Stay up to Date
Subscribe to our daily roundup of San Diego’s most important stories (Monday-Friday)
The Vista City Council balked this week at changes to its ban on commercial marijuana. Instead, officials wants to see more community input on the “minutiae” of marijuana regulations.
Much of the discussion highlighted the confusion local leaders face when dealing with marijuana and what’s possible under existing rules. Only Councilman Joe Green was receptive to the idea of working with the marijuana industry to provide access for residents.
“I’m not trying to flood my community with weed,” Green said. “I’m trying to provide safe medical access to patients that need it.”
The City Council has been struggling to adopt rules since March, when Green first brought to their attention the efforts of local advocates. Vistans for Safer Community Access has gathered enough signatures to place an initiative on the November 2018 ballot that would allow a limited number of medical dispensaries.
Facing the loss of control of their own zoning regulations for marijuana outlets, the City Council has struggled to adopt comprehensive rules.
One exchange on Tuesday between Green and Mayor Judy Ritter — referring to the case of a grandmother who gets marijuana-infused creams delivered to her house — captured the confusion. It began when Ritter noted there are websites allowing people in Vista to place home deliveries.
“Couldn’t you pull the delivery driver over going to a house in Vista?” Green asked.
“Why? That’s not illegal,” Ritter responded.
“Is it illegal to deliver in the city of Vista right now?” Green asked Assistant City Manager Aly Zimmermann, who nodded. “So yes, they could get pulled over on their way to deliver.”
Ritter said she thought “delivery” referred to the logistics of a commercial supply chain.
Deputy Mayor John Aguilera went on to question the need to do anything at all, likening teenagers buying marijuana with people treating medical conditions.
“This whole ‘access’ thing is an end around,” he said. “There is access right now. Our kids can get it tomorrow morning at Vista High or [Rancho Buena Vista High School]. I’m sure I could go out there and get it somewhere tomorrow.”
Cannabis industry interests also have their eyes on outgoing Supervisor Bill Horn’s seat in 2018, hoping to get a majority of the elected officials who oversee unincorporated areas on their side, writes KPBS’ Alison St John.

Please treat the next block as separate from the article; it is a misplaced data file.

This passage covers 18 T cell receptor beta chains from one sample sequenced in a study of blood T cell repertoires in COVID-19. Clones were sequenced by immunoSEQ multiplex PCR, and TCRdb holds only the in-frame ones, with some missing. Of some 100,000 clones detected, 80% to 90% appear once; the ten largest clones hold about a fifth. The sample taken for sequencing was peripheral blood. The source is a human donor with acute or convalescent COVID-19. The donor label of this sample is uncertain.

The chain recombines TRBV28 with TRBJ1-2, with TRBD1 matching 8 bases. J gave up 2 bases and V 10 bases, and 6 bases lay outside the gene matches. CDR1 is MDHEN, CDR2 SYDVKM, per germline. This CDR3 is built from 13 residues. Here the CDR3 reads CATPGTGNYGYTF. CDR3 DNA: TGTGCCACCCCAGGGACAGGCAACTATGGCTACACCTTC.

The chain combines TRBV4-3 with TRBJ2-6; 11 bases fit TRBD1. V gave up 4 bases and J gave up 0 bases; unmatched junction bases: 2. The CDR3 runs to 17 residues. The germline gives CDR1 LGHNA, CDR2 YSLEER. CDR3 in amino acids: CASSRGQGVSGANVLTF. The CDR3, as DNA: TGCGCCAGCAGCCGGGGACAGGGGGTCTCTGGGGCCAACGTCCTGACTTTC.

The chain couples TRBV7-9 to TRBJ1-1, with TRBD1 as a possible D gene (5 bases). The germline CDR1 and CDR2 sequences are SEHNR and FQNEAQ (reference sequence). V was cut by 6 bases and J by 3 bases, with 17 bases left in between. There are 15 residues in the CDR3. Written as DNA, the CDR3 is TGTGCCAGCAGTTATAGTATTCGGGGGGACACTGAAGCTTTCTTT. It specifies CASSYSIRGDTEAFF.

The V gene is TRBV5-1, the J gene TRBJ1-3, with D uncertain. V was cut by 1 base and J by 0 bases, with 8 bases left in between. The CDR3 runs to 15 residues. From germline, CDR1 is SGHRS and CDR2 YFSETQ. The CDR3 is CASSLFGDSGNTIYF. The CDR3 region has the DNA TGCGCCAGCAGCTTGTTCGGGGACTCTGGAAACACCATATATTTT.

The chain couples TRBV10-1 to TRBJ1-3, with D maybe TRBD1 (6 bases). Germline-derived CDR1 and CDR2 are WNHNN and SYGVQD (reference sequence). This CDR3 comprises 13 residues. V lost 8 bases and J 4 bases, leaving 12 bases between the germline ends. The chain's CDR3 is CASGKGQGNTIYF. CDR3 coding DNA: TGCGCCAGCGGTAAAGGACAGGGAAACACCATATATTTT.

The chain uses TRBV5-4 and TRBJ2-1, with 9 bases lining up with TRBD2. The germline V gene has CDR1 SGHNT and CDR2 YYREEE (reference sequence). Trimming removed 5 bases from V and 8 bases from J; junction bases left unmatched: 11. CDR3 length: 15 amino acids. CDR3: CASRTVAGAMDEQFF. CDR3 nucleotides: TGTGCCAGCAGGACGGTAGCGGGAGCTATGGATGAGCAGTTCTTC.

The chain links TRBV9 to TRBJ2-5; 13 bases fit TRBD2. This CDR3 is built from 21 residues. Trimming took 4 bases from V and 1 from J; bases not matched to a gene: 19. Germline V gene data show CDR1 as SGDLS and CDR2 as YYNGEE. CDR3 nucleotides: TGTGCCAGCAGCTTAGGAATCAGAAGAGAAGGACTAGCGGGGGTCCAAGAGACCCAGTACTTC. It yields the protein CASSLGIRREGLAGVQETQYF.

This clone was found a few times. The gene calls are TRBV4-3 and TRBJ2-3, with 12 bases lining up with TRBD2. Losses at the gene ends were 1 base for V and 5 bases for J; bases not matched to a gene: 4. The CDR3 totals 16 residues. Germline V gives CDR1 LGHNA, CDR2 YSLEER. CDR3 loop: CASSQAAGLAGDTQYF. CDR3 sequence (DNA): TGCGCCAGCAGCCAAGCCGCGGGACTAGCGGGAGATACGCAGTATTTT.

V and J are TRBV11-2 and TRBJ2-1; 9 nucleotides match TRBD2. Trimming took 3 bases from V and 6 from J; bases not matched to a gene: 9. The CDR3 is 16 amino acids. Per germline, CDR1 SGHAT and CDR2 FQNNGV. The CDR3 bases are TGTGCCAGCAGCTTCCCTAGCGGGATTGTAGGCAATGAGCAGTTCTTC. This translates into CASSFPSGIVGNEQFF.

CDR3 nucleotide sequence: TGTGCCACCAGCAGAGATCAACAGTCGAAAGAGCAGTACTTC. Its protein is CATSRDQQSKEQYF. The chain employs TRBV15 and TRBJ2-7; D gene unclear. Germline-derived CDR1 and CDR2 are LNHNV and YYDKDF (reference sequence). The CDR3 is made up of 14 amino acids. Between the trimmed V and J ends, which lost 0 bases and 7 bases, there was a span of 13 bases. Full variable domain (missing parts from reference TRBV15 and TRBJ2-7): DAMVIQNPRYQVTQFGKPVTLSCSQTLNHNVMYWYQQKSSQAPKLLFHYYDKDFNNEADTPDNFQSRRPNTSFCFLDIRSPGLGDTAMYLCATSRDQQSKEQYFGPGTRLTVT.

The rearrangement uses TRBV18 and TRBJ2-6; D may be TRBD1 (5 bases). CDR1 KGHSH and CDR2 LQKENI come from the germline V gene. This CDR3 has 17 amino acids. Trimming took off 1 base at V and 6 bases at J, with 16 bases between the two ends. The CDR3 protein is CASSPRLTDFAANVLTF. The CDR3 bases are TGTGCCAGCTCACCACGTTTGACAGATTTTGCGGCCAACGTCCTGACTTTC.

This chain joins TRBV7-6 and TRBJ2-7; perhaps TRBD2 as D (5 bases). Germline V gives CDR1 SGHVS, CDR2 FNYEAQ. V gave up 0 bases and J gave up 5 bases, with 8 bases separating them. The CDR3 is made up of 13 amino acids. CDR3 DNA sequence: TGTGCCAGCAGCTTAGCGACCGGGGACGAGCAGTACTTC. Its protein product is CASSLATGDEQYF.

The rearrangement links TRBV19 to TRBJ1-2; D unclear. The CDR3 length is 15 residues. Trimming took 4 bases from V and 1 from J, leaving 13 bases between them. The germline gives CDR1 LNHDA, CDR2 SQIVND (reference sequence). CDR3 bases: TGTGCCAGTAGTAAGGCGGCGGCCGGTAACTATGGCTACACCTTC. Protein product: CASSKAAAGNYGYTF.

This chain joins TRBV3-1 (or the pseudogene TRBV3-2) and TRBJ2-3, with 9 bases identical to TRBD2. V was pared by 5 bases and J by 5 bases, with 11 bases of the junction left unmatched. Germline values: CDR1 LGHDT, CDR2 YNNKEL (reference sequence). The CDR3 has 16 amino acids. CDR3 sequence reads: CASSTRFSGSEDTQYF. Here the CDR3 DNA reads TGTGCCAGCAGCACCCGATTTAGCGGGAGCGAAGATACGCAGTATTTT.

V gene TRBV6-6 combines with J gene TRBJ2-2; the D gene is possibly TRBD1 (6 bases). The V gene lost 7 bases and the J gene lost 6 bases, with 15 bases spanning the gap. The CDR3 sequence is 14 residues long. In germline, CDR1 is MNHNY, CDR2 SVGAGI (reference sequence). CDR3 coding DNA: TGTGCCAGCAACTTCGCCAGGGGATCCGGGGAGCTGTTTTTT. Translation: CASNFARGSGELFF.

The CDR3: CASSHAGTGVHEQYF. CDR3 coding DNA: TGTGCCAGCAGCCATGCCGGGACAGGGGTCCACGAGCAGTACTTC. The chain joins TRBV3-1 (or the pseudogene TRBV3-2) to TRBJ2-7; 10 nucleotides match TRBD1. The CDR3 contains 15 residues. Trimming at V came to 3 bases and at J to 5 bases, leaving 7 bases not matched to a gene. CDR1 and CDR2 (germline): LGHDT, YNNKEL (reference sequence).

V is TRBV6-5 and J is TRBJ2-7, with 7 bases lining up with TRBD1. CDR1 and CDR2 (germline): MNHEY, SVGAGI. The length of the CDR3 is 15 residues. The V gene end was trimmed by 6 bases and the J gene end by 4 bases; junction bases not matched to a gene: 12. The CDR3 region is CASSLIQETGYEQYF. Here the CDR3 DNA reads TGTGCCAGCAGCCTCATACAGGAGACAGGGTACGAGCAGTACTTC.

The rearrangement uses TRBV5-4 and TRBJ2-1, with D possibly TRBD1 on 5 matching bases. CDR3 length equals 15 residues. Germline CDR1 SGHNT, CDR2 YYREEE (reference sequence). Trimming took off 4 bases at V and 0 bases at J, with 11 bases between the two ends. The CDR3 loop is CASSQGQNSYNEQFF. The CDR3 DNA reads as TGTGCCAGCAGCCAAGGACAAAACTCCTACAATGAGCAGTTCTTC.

I previously reported that marijuana was the dividing line between the two Republican candidates. Oceanside Councilman Jerry Kern is the most pot-friendly candidate in the race, but he always downplayed the role cannabis would play in the race.
Now, Kern seems to be warming to marijuana as a duty.
Kern told KPBS: “I voted against medical, I voted against recreational, but my job as an elected public official is to follow the vote of the people: it got 57 percent of the vote in the state and 57 percent in the city of Oceanside. It got 55 percent in San Marcos.”
Although Democrats typically champion this cause in California, the lone Democrat in the District Five race, Oceanside Councilwoman Esther Sanchez — who may not actually be running — is against marijuana access.
In the most recent filings, Kern was the only one to report contributions from the cannabis industry — about $1,400 of the $36,500 he brought in last year.
New data from the County Office of Education shows that the number of students who were homeless increased by 4.7 percent last year, with many of the largest populations of homeless students attending districts in North County.
Inewsource reports that while the methodology for classifying students as homeless is flawed, millions of dollars are at stake for districts like Vista Unified, Escondido Union Elementary and Bonsall Unified.
Most people think of homelessness as living on the street, but the county also includes students who live in shelters, motels, or whose families are doubled up in a house with another family.
According to the county’s data, Vista Unified had 2,522 homeless students in the district, amounting to about 10 percent of the district’s total enrollment. Escondido had 1,256 homeless students, about 6.6 percent of its enrollment. Bonsall had 439 homeless students, making up about 15 percent of all students in the district.
Inewsource published a searchable database of findings from across the county.
• Escondido’s Stone Brewing is suing the makers of Keystone beer, Miller Coors, for rebranding its beers as just “Stone.”
• Supervisor Bill Horn, on the question of holding budget hearings at night, said: “If you’re a concerned citizen … you could make the time to come down here to testify.” Personally, he added, “I don’t want to sit here at night.” (Union-Tribune)
• A Carlsbad man won a gold medal in an Olympic snow-surfing event in PyeongChang. (Transworld)
• The Oceanside Blade-Tribune building, which was modernist architect Irving GIll’s last project before his death, will see new life as a restaurant. (Union-Tribune)
• Officials there extended plans for a seven story hotel next to Oceanside High School that have been around in some version for 13 years. (Union-Tribune)